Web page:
Grand Theater of Ephesus

The biggest and the most spectacular structure of Ephesus. It was also the most important meeting place in the social and cultural life of the city. The theater is a large semi-circular structure leaning against the hill. The audience was facing the stage and then the harbor in the background. The diameter of the theater is 145m. and the height is 30m. It is mainly made up of marble. It has a seating capacity of 24,000 people.

The original theater was built during the Hellenistic ages. Then it was enlarged in size during Emperor Cladius (41-54 A.D.) and completed during Emperor Traian (98-117 A.D.). Initially one story, a small stage section was modified and made much bigger during the Roman ages. The stage was a three-story elegant part of the theater. There were 8 rooms and a corridor on each floor. The ground floor had an entrance to the podium and a hidden access corridor to the orchestra placed under the ground.

Ephesus grand theatre’s first two floors of the stage were built by Roman Emperor Neron (54-68 A.D.). The third floor was added to the theater during the 2nd century. The final form of the stage had not been modified since then. The stage is a 25 x 40m. elegant building decorated with columns and statues of gods, goddesses, and emperors on the outside. There were a number of gates into the theater. The center one was the biggest one. The outer side of the stage building was the most decorated one.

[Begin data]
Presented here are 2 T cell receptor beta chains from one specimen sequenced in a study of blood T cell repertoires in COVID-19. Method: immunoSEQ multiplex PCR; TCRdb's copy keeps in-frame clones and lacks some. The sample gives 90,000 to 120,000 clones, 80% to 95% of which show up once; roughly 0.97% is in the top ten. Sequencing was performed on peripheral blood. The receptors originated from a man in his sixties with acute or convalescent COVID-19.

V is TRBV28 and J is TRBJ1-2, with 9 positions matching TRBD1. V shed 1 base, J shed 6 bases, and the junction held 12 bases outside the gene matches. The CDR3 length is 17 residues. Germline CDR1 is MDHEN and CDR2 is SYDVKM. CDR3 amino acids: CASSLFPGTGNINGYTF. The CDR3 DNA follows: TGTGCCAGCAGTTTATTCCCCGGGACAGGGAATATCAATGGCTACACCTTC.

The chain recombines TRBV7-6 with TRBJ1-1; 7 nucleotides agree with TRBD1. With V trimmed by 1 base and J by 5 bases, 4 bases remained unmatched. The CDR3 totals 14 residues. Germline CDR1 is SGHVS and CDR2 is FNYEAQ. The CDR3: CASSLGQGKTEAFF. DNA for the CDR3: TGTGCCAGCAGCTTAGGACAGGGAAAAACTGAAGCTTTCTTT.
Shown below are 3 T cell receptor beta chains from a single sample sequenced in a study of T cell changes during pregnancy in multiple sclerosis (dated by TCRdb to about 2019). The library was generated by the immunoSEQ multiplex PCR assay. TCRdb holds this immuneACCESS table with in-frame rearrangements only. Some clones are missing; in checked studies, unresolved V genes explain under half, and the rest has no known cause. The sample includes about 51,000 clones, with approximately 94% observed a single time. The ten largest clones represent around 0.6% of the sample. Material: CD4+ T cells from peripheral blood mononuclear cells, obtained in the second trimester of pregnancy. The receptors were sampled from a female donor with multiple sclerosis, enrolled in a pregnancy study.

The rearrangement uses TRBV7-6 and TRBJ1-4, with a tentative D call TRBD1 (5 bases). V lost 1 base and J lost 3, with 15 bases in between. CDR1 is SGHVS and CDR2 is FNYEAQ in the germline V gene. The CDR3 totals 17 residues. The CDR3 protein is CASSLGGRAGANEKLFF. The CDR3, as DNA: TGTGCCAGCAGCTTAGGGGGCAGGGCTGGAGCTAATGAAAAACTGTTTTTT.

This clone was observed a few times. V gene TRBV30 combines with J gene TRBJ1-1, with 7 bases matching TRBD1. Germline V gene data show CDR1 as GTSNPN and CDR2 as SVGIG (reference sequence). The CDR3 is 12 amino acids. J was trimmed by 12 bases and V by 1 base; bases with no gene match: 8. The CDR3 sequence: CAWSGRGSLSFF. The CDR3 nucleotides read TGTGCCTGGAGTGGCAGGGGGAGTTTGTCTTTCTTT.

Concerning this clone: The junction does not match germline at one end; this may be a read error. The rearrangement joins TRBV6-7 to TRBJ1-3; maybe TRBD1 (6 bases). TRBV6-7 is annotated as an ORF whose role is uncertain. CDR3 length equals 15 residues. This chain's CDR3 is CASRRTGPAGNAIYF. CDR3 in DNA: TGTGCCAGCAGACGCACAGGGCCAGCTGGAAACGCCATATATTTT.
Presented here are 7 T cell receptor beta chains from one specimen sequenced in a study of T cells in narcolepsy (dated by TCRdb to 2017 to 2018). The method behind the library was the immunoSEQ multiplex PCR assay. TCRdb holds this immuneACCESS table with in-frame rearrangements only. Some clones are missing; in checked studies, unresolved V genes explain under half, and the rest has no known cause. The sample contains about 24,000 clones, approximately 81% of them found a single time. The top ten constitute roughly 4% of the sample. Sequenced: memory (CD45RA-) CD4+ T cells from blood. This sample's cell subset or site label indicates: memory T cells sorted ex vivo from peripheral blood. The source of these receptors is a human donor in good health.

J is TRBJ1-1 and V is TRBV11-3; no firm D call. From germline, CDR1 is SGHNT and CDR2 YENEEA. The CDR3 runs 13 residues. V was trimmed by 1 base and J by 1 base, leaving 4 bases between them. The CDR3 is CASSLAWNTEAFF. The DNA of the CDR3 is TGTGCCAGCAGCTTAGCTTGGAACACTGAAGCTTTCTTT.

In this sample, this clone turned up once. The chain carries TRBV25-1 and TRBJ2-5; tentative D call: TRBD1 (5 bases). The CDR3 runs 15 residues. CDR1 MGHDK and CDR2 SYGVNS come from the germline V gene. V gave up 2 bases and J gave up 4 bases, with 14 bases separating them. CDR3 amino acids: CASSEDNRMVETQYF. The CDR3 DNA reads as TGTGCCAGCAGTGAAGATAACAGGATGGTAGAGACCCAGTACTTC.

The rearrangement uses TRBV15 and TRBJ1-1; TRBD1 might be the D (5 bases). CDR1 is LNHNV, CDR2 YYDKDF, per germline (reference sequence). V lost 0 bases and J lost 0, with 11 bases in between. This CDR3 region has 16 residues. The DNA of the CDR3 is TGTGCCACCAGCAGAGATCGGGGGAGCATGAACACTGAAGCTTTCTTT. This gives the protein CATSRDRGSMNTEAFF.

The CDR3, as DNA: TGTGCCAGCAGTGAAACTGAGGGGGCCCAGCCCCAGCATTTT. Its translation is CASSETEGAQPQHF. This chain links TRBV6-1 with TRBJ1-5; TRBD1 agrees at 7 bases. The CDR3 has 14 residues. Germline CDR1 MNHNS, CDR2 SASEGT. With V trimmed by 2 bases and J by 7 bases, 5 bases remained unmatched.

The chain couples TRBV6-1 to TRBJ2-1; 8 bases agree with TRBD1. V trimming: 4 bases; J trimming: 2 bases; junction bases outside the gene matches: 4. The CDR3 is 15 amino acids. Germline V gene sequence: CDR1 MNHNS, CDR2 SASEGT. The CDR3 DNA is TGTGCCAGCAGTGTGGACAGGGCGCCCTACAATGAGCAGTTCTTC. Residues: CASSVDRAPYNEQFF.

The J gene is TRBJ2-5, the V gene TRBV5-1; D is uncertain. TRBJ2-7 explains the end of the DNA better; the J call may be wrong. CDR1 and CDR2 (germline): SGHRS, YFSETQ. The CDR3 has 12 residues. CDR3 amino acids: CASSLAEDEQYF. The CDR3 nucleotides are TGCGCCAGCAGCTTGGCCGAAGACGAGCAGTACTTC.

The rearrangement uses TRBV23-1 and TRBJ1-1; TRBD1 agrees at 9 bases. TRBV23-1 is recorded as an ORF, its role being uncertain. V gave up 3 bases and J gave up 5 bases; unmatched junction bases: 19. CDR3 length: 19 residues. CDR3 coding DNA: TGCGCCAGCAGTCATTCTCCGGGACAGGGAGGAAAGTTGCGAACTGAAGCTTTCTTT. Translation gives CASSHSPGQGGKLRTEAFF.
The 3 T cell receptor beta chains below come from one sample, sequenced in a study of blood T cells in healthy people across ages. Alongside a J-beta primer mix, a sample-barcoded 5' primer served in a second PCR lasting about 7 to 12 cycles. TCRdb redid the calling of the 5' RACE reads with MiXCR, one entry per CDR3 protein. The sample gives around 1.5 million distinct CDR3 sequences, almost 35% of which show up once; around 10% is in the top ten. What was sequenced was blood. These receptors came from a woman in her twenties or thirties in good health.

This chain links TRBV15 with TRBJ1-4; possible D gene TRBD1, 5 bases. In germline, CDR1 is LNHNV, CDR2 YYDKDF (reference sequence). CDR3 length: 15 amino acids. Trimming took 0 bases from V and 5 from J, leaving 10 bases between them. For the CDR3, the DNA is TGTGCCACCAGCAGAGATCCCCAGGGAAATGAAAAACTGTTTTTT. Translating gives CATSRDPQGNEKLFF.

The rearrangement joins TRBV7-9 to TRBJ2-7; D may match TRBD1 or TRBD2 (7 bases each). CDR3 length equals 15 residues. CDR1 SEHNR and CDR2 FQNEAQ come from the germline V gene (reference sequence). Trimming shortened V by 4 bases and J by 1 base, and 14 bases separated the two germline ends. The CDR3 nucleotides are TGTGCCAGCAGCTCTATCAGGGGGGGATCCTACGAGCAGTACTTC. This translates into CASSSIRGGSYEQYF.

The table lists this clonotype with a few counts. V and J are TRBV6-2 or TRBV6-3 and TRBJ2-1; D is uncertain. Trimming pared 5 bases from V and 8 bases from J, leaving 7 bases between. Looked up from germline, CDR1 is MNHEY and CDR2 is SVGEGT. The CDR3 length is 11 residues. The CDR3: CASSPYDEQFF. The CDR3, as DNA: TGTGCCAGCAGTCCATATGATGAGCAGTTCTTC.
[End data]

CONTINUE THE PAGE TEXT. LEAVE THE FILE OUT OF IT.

There was an altar (sacrifice place) in the middle of the stage podium. This altar was used to offer sacrifices to Dionysus and make ceremonies. The audience used to access the theater from the marble road through the stairs without interfering with the stage building.

Players used to perform at the same place as orchestra members during the Hellenistic ages. This has changed during the Roman Age and they started to perform at the extended place in front of the orchestra. The plays would start in the early morning and continue until midnight most of the time. The audience was charged an entrance fee. The theater was also used as a meeting place for ordinary citizens to discuss important matters involving the city. During the Roman Age it also became a venue for gladiator fights.

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